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Three days before competing in the National Forensic Association’s annual championship tournament, Forensics Society members will host a demonstration 6:15-9:30 p.m. Monday in the Oechsle Hall auditorium (room 224).

“The performance night is designed to give people outside the team a flavor of what we do,” says Scott Placke, director of forensics.

The demonstration will feature five team members, each performing a different event. Marquis Scholars Kim Moore ’05 (Longwood, Fla.), a psychology major, Christian Dato ’07 (Poway, Ca.), a history and government & law major, and Mark Kokoska ’08 (Bloomsburg, Pa.) will demonstrate persuasion, poetry, and after-dinner speaking, respectfully. Trustee Scholar and philosophy major Erik Heins ’05 (Center Moriches, N.Y.) will demonstrate impromptu speech and Joe Borland ’06 (Wilkes Barre, Pa.), a government and law major, will perform an extemporaneous speech.

The Forensics Society will compete in the championship tournament April 14-18 at the University of Akron, Ohio. Last year, the team placed third in debate and earned a speech award. Qualifying in at least 19 events this year, 10 team members will compete in nine different events.

The Forensics Society members and their events:
Jeremy Bennett ’05 – Lincoln-Douglas debate
Joe Borland ’06 – Extemporaneous and impromptu speech
Christian Dato ’07 Debate, impromptu speech, and poetry
Erik Heins ’05 – Debate, extemporaneous speech, and impromptu speech
Mark Kokoska ’08 – Debate, after-dinner speaking, dramatic duo (with Kumpan), and extemporaneous and impromptu speech
Paul Kritzler ’05 – Debate
Julie Kumpan ’08 – Dramatic duo with Kokoska
Kim Moore ’05 – Debate, persuasion, and extemporaneous speech
Bill O’Brien ’07 – Persuasion, informative speech, and rhetorical debate
Doug Weltman ’08 – Debate

Although she is more excited to represent Pennsylvania as one of two competitors at the Interstate Oratorical Association’s annual competition in Boston, Mass., Moore says that nationals will be both a bonding and learning experience. She earned an invitation to the oldest oratorical contest in the United States by placing second in persuasion at the state forensics championship, which Lafayette hosted, finishing second overall for the third consecutive year.

“Last year when we came home with the third-place trophy (in debate), I think we not only surprised ourselves, but the entire forensics community. I hope that this year we can shock them even more,” she says. “After winning a pentathlon award, I am more confident about nationals, and I feel the team as a whole should be able to do well.”

“While any competition is uncertain, I think we have a really good chance of doing even better at National Forensics Association’s nationals this year than last,” says Placke. “We have several very strong events and competitors. I am looking forward to seeing how we do.”

Placke, Jon Honiball, debate coach, and JenniferRusak ’04, a quarterfinalist in debate at last year’s national championship, will accompany the team.

Descriptions of National Forensic Association events:

After-dinner speaking – Each contestant presents an original speech whose purpose is to make a serious point through the use of humor. The speech should reflect the development of a humorous comedic effort, not a stand-up comedy routine. The speech must be memorized and has a 10-minute maximum.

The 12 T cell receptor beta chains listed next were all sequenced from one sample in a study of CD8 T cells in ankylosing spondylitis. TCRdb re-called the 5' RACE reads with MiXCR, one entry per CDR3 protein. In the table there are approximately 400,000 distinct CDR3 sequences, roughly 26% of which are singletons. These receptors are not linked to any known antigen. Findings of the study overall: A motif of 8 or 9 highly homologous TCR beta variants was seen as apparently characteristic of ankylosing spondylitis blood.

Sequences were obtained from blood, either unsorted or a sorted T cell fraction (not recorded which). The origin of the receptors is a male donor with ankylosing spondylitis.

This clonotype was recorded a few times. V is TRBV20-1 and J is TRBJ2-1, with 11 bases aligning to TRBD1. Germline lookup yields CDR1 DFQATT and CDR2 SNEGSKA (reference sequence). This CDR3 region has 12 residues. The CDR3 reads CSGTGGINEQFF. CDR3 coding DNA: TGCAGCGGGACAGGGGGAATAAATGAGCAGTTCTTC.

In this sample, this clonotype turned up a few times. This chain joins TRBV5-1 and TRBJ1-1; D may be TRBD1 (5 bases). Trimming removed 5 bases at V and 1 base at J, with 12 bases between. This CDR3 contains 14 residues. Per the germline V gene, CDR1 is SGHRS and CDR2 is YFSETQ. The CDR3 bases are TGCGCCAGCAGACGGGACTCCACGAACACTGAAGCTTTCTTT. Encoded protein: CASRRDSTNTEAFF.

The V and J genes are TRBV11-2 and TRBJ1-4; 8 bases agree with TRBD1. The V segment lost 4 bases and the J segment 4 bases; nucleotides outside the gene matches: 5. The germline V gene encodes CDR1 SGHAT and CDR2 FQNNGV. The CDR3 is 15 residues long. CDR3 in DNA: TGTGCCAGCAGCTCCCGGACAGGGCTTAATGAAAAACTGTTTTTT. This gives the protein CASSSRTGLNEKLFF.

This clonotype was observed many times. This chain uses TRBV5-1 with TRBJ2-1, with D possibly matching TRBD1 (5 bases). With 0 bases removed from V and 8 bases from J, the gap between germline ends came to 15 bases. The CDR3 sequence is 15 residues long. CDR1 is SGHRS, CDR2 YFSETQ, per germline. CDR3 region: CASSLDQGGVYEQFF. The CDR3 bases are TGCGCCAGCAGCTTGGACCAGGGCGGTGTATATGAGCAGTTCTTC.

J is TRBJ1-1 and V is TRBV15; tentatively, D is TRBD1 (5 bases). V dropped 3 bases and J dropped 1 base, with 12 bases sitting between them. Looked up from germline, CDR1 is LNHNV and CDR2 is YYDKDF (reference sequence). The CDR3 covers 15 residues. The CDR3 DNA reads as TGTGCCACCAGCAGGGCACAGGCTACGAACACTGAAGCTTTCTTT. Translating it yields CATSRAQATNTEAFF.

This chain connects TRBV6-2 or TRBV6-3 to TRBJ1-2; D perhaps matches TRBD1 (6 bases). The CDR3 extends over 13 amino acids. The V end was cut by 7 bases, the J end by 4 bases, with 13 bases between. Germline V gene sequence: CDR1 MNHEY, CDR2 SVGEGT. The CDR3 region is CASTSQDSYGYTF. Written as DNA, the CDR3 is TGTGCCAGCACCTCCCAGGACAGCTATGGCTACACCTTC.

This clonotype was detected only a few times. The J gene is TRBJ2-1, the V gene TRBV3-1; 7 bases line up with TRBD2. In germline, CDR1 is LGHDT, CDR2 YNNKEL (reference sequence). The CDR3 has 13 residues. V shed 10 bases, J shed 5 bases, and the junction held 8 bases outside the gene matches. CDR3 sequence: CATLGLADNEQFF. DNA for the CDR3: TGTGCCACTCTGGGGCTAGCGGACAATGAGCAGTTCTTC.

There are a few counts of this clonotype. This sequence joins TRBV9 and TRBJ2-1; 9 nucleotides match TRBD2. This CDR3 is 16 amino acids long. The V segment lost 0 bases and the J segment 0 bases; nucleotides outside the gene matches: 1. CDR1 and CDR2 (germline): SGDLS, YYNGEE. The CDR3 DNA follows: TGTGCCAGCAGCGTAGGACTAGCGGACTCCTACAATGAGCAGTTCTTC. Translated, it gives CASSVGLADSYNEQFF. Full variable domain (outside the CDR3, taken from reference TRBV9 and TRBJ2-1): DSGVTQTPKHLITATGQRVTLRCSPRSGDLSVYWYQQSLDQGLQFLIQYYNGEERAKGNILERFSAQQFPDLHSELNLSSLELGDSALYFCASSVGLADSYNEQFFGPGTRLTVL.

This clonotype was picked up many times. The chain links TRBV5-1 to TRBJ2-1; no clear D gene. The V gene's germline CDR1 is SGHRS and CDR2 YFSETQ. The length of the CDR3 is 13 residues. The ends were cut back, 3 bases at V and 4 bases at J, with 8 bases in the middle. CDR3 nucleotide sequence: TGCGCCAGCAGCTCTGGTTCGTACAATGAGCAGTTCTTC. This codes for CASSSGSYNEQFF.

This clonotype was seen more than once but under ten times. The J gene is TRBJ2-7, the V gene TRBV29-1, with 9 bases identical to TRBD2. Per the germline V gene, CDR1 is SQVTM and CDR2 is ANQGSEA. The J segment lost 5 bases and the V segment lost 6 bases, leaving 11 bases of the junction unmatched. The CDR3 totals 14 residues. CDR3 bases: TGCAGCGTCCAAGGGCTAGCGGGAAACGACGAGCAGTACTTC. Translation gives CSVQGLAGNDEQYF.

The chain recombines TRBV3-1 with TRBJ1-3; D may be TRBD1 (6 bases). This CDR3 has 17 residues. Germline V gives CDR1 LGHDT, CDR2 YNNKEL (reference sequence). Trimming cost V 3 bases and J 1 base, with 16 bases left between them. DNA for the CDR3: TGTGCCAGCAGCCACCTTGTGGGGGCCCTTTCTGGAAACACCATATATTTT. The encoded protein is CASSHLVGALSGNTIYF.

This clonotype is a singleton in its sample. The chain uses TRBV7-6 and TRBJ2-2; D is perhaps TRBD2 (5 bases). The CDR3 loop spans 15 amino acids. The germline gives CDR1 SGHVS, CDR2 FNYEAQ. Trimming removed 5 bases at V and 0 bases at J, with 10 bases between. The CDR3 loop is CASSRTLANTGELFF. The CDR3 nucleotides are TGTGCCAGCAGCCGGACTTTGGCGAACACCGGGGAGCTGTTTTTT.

Dramatic duo – Two individuals perform a cutting from a play, humorous or serious, that involves two or more characters. Since it is not an acting event, costumes and props are not permitted. The maximum of 10-minute performance must be from a manuscript and focus must be off stage.

Extemporaneous speech – In each round contestants select one of three topics on current national and international events. The contestant then has 30 minutes to prepare a five- to seven-minute speech on the topic selected. Notes may be used but should be kept to a minimum and the speech has a maximum of seven minutes.

Impromptu speech – Contestants are given short excerpts dealing with items of general interest, political, economic, and social issues. Each contestant has seven minutes to divide between preparing a speech and speaking. The speech should be a minimum of three minutes and all contestants in the same section discuss the same topic.

Informative speech – The contestant delivers an original factual speech on a realistic subject to fulfill a general information need of the audience. The speech has a 10-minute maximum, must be delivered from memory, and may include visual aids that reinforce the message.

Lincoln-Douglas debate – LD debate is a two-person policy debate on a resolution that is kept for the entire school year. This year’s resolution is “The United States Federal Government should significantly reform the criminal justice system.”

Persuasion – Contestants deliver a speech on a significant issue that should convince, move to action, or inspire. The speech must be delivered from memory and can last a maximum of 10 minutes.

Poetry – Contestants present a program of poetic literature. Each program has a 10-minute maximum, requires a manuscript, and may include introductory comments or transitional remarks.

Prose – Contestants present a program of prose literature; plays are not permitted. The performance has a 10-minute maximum, requires a manuscript, and may include introductory comments or transitional remarks.

Rhetorical criticism – Contestants deliver an original critical analysis of any significant rhetorical artifact. Contestants must limit their quoting, paraphrasing, or summarizing of the analyzed artifact, but can use legitimate critical methodology as long as it serves to open the artifact for the audience. The speech must be delivered from memory and can last a maximum of 10 minutes.

Prior tournament reports

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